Content marketing agency Bigeye’s team share their favorite podcasts. Learn more about scary folklore, gene editing, CGI software, and World Champion Wrestling.
IN CLEAR FOCUS this week: Content marketing agency Bigeye reflects on growing podcast listenership in the US. As Bigeye team members share some of their favorite podcasts, we hear how shows were first discovered, and why particular episodes were chosen for inclusion in our Spotify playlist. Featured selections reveal the origins of scary folklore, debate why things went wrong when The Warrior joined World Championship Wrestling, and explore the exciting potential of gene editing in medicine.
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Adrian Tennant: You’re listening to IN CLEAR FOCUS: fresh perspectives on the business of advertising. Produced weekly by Bigeye. Hello! I’m your host, Adrian Tennant, VP of Insights at Bigeye. An audience-focused, creative-driven, full-service advertising agency, we’re based in Orlando, Florida, but serve clients across the United States and beyond. Thank you for joining us. A digital media research report, “The Infinite Dial 2020” shows that 75 percent of people in the US are familiar with the concept of podcasting – that’s up from 70 percent in 2019. And over half of the US population aged 12 and above – 55 percent – have listened to a podcast, with around 37 percent listening in the last month. The last 12 months have witnessed significant growth in podcast listening, with several industry deals signaling the growing importance of the medium to marketers and advertisers. Spotify, which has made a major push into podcasts, now boasts more than a million podcast titles and has been adding to its catalog by signing exclusive partnerships, including a multi-year deal with Joe Rogan, worth around $100 million. Also joining Spotify in an exclusive deal is reality TV star Kim Kardashian West, who will host a podcast investigating the case of Kevin Keith, convicted of three murders in 1994 and sentenced to execution in Ohio. And just this week, Spotify announced that it’s rolling out a video feature for its podcasts, letting creators bring both audio and video content to the app. Will podcasts become a more TV-like experience? If so, how might that change how we consume podcasts? Spotify certainly seems intent on becoming the Netflix of audio content. Not wishing to be outdone, SiriusXM, a company most well-known for its satellite radio channels, and which also owns Pandora, is buying the podcasting company, Stitcher, from Scripps. That deal is said to be worth $325 million. And almost every week, it seems, we are learning about new podcast-focused advertising and attribution platforms. So what are your favorite podcasts? Let us know by taking a short listener survey on the IN CLEAR FOCUS page at bigeyeagency.com under “Insights.” Just click on the button marked “Podcast.” Please submit your thoughts about podcasts, where you listen, and the kind of content you’d like to hear more of in future episodes of this show. Okay, back to our regularly scheduled programming. It’s the time of year when we typically think about vacations, but of course, this year is far from normal. So, whether you’re planning a Summer road trip, a Staycation, or just need a break from your routine, members of the Bigeye team are here to share their favorite podcasts for your listening consideration.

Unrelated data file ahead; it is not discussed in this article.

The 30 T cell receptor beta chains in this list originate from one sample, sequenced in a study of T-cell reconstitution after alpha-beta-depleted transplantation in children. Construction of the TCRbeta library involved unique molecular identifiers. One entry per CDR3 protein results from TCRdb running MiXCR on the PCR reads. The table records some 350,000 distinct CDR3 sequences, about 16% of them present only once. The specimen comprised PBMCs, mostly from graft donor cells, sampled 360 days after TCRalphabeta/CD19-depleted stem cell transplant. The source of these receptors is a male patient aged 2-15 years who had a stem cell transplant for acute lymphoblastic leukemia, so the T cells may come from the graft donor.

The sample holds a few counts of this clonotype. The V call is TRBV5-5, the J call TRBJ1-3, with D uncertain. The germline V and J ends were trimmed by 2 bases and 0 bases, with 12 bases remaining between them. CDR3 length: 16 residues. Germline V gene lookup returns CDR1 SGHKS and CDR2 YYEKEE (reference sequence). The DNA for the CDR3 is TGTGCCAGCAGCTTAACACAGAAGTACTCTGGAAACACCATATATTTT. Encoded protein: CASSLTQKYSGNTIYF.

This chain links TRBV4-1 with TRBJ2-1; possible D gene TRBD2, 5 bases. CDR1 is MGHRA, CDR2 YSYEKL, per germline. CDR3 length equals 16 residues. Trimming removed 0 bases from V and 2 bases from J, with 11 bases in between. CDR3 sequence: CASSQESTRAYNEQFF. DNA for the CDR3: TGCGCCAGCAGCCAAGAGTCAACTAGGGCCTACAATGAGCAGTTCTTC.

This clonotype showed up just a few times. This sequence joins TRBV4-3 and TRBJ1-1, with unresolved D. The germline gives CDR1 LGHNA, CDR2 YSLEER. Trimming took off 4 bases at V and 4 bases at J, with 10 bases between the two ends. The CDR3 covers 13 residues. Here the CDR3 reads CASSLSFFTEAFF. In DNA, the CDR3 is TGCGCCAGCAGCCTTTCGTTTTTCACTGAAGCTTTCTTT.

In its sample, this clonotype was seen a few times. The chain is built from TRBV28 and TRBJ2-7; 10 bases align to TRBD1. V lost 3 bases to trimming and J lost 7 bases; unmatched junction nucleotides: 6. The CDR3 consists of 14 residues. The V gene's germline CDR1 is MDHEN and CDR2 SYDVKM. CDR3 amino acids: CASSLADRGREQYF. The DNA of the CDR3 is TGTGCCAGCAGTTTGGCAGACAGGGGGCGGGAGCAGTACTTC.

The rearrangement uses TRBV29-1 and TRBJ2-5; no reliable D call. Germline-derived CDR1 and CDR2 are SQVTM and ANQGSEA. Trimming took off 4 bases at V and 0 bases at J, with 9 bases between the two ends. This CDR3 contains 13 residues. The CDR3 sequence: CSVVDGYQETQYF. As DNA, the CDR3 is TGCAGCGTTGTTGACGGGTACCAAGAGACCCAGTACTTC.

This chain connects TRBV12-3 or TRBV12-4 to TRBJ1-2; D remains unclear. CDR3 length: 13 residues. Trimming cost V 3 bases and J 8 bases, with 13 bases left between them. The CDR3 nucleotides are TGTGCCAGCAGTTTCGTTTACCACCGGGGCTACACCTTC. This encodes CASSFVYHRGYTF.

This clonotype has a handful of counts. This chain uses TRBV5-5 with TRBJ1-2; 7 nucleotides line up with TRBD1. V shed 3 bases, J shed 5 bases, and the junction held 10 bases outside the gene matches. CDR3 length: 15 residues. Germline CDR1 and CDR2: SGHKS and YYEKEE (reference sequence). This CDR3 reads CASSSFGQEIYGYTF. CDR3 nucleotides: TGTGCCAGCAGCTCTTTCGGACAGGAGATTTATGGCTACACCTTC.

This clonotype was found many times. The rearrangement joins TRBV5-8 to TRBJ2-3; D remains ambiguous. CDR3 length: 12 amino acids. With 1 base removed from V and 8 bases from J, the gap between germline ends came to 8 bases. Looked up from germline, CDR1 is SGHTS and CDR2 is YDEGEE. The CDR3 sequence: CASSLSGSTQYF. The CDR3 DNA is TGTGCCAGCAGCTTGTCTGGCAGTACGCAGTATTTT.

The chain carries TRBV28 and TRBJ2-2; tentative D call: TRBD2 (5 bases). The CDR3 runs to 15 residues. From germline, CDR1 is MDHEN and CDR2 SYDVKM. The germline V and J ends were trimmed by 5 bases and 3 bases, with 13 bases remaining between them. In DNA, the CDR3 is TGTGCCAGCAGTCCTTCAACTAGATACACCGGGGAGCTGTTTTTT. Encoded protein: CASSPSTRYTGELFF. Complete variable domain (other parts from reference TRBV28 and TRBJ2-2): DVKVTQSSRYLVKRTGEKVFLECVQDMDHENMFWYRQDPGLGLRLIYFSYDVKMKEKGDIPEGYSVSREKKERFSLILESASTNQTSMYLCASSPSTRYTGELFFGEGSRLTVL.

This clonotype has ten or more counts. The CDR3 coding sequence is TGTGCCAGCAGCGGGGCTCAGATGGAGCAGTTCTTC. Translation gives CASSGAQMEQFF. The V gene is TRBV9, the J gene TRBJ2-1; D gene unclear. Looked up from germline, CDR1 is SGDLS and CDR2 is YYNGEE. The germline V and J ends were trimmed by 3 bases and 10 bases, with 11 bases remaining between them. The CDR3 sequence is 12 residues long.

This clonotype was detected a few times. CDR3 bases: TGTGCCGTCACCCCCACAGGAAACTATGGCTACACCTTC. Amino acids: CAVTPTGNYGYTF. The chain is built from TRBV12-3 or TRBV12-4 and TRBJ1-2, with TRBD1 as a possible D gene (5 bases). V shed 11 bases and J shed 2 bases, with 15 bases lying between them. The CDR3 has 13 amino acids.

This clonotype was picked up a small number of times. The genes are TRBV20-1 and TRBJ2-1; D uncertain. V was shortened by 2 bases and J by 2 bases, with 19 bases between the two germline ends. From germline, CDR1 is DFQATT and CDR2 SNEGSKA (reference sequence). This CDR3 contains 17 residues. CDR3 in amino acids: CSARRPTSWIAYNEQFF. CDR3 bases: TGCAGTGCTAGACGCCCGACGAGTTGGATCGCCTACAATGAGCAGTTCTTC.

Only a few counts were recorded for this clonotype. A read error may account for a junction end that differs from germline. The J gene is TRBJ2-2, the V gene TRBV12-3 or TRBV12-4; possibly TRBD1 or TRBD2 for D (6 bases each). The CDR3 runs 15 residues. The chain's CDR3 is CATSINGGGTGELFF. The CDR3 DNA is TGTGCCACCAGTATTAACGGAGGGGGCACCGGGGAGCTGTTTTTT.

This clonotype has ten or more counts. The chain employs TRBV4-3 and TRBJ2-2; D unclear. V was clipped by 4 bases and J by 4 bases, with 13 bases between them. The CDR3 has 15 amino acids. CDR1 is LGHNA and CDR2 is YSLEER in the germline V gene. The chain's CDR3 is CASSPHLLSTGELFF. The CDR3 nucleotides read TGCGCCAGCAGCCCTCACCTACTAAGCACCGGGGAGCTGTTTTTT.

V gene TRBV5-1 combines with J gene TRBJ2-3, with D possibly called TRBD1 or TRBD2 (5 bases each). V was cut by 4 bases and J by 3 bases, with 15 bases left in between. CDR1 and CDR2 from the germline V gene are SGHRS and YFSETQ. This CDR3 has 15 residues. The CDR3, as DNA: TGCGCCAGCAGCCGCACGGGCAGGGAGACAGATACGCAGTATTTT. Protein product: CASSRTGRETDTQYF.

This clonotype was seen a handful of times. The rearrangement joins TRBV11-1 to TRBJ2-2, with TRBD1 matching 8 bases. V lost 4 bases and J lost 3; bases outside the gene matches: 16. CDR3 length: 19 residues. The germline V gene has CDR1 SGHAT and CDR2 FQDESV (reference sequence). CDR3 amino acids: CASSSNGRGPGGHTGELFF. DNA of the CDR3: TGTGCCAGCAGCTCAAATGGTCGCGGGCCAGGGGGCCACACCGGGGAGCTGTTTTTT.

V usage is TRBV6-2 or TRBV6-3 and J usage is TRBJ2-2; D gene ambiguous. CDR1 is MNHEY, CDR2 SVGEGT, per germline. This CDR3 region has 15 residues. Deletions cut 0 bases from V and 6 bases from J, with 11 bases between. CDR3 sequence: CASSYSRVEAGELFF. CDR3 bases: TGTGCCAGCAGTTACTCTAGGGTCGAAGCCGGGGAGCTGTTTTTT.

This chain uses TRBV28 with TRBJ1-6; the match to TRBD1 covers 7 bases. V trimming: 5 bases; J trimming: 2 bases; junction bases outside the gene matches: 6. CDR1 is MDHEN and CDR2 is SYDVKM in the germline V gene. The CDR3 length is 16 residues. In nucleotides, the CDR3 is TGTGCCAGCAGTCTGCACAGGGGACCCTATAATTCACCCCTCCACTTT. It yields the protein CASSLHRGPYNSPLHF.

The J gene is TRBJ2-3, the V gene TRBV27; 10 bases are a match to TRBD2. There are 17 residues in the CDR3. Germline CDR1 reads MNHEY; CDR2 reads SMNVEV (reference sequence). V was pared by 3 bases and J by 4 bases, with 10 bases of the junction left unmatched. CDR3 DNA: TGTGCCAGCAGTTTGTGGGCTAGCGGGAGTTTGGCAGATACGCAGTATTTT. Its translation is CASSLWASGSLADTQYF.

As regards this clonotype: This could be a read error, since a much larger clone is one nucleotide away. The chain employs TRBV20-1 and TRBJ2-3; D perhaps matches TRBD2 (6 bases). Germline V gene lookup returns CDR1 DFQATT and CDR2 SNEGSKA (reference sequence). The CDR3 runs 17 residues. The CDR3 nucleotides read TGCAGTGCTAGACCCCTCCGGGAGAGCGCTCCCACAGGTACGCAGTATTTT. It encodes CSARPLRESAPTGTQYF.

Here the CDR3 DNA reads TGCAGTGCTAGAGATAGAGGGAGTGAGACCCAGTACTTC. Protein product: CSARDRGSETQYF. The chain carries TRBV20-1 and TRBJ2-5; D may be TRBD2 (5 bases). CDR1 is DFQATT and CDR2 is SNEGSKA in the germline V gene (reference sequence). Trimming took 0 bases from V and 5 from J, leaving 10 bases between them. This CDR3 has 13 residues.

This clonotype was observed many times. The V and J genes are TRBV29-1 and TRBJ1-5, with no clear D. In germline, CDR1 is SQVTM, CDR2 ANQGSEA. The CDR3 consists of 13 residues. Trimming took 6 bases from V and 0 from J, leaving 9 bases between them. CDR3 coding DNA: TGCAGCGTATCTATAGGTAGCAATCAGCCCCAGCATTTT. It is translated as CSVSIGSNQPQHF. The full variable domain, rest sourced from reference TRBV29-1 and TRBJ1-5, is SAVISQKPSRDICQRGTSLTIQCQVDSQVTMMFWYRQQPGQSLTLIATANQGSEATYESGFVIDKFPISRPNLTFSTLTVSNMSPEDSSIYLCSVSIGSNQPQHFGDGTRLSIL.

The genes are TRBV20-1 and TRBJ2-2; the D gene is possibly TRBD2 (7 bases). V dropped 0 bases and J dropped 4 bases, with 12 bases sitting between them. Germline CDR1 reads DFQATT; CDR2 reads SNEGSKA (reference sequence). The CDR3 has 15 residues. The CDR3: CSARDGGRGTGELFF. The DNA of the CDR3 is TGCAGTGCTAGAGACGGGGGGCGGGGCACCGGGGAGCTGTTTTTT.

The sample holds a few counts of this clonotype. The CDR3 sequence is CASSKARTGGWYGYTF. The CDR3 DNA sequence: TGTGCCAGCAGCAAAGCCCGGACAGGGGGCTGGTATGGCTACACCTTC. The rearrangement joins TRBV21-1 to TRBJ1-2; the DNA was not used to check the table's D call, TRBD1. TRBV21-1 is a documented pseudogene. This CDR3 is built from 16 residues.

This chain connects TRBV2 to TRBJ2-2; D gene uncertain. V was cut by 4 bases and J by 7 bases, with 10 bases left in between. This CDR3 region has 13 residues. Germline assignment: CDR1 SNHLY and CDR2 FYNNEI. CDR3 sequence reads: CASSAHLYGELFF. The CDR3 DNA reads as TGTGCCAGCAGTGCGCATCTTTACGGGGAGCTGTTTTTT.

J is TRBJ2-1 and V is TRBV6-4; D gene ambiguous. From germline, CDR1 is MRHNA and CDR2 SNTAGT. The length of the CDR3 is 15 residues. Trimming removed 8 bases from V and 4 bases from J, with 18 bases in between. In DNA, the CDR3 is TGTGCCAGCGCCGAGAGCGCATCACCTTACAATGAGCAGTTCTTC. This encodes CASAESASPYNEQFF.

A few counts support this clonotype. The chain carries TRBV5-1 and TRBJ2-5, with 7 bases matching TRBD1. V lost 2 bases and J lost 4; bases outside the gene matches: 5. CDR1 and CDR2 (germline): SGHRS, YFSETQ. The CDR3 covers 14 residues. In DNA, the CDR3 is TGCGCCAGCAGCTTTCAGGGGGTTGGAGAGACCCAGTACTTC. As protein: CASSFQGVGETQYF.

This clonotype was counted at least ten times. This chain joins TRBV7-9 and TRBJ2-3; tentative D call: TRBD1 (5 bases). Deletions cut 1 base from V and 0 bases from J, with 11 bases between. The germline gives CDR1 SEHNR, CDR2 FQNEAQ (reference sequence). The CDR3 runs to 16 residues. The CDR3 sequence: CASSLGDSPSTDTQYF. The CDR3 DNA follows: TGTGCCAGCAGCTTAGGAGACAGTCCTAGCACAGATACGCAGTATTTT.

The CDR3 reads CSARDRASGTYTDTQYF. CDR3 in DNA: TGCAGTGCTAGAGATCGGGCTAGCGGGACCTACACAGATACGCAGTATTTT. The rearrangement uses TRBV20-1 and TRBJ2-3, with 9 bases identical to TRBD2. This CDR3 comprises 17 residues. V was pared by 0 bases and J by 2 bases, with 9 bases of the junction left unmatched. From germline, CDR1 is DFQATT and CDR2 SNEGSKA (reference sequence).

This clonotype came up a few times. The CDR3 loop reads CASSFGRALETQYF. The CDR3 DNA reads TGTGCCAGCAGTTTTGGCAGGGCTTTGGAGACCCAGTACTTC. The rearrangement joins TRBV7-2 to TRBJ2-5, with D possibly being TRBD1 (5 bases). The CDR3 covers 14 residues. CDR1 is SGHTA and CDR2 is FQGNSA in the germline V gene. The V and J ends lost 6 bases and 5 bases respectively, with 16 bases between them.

Rhett Withey: I’m Rhett Withey. I’m the senior designer at Bigeye and I’ve been here for seven years now.
Adrian Tennant: Excellent. Rhett, can you tell us a little bit about what you do here at Bigeye?
Rhett Withey: Ah, let’s see. Well, I work with the Creative Director, Seth, on executing campaigns, logos, pretty much anything design and creative under the sun for our clients – and creative problem solving as well.
Adrian Tennant: Excellent. So how long have you been listening to podcasts?
Rhett Withey: Wow. Uh, I’d probably say right around the time that podcasts really started getting popular. I think it was like 2013, 2014, somewhere around there.
Adrian Tennant: What’s your preferred device for listening to podcasts?
Rhett Withey: I actually always almost exclusively listen to podcasts at my desk on my desktop.
Adrian Tennant: So do you have a particular favorite genre would you say?
Rhett Withey: I would definitely say that it’s pop culture and it’s sports, and it’s nerd stuff.
Adrian Tennant: So, Rhett, you selected an episode of a show called, “83 weeks with Eric Bischoff.” And I must confess that I didn’t know who Eric Bischoff was. So you might need to explain that in a second. But the subtitle of the show is, “Fall Brawl 1998 (Warrior in WCW).” You’ve got to explain – what is this show about?